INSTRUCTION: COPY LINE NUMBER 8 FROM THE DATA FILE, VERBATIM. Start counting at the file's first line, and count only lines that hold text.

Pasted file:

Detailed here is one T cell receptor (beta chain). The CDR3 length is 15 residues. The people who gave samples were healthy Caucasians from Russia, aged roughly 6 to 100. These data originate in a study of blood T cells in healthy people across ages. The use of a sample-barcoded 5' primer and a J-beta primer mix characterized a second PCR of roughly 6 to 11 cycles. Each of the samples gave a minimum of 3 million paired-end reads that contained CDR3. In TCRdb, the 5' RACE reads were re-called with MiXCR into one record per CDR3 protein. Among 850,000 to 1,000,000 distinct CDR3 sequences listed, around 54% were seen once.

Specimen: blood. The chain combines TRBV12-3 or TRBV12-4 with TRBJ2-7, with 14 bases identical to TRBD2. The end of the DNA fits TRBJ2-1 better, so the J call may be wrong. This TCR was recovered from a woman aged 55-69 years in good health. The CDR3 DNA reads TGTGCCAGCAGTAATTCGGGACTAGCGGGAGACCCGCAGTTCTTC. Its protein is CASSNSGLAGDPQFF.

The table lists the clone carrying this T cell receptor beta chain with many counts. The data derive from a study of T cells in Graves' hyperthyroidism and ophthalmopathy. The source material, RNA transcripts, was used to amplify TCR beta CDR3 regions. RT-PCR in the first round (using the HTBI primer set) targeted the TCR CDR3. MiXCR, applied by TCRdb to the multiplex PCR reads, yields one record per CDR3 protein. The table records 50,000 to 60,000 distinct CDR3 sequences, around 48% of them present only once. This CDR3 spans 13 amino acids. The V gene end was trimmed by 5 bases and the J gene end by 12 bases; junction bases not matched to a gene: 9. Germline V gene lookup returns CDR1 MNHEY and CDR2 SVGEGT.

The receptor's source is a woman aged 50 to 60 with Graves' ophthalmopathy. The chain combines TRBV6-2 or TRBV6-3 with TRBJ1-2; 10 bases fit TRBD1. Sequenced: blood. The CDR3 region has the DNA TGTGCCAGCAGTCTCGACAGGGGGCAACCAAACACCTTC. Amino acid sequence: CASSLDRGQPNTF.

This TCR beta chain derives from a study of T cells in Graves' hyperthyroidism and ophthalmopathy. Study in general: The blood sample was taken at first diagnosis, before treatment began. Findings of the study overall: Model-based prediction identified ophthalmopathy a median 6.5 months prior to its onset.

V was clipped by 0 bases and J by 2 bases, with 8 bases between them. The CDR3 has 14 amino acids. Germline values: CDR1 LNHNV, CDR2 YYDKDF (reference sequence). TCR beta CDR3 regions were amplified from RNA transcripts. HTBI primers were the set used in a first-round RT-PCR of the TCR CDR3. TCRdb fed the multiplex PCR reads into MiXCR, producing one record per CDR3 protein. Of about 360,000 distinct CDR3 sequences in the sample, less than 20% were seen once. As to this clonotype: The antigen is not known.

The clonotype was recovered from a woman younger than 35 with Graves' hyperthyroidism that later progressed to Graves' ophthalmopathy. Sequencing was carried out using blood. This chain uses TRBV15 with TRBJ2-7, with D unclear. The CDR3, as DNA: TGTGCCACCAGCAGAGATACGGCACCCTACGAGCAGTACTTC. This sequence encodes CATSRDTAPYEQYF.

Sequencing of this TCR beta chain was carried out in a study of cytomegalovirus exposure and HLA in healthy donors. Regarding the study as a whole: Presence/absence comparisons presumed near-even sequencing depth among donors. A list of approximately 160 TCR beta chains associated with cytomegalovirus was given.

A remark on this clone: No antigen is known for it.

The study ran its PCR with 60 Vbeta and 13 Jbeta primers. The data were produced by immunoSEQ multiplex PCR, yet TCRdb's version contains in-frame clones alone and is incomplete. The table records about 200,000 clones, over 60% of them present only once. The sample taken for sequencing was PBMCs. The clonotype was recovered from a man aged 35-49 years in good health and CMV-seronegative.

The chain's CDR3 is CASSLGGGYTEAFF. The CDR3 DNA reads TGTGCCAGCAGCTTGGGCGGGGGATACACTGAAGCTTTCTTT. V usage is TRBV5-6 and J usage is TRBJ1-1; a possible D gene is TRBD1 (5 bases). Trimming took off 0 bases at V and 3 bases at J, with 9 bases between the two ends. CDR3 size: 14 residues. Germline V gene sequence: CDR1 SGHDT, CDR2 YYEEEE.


Sequencing of this TCR beta chain was carried out in a study of cytomegalovirus exposure and HLA in healthy donors. Regarding the study as a whole: Presence/absence comparisons presumed near-even sequencing depth among donors. A list of approximately 160 TCR beta chains associated with cytomegalovirus was given.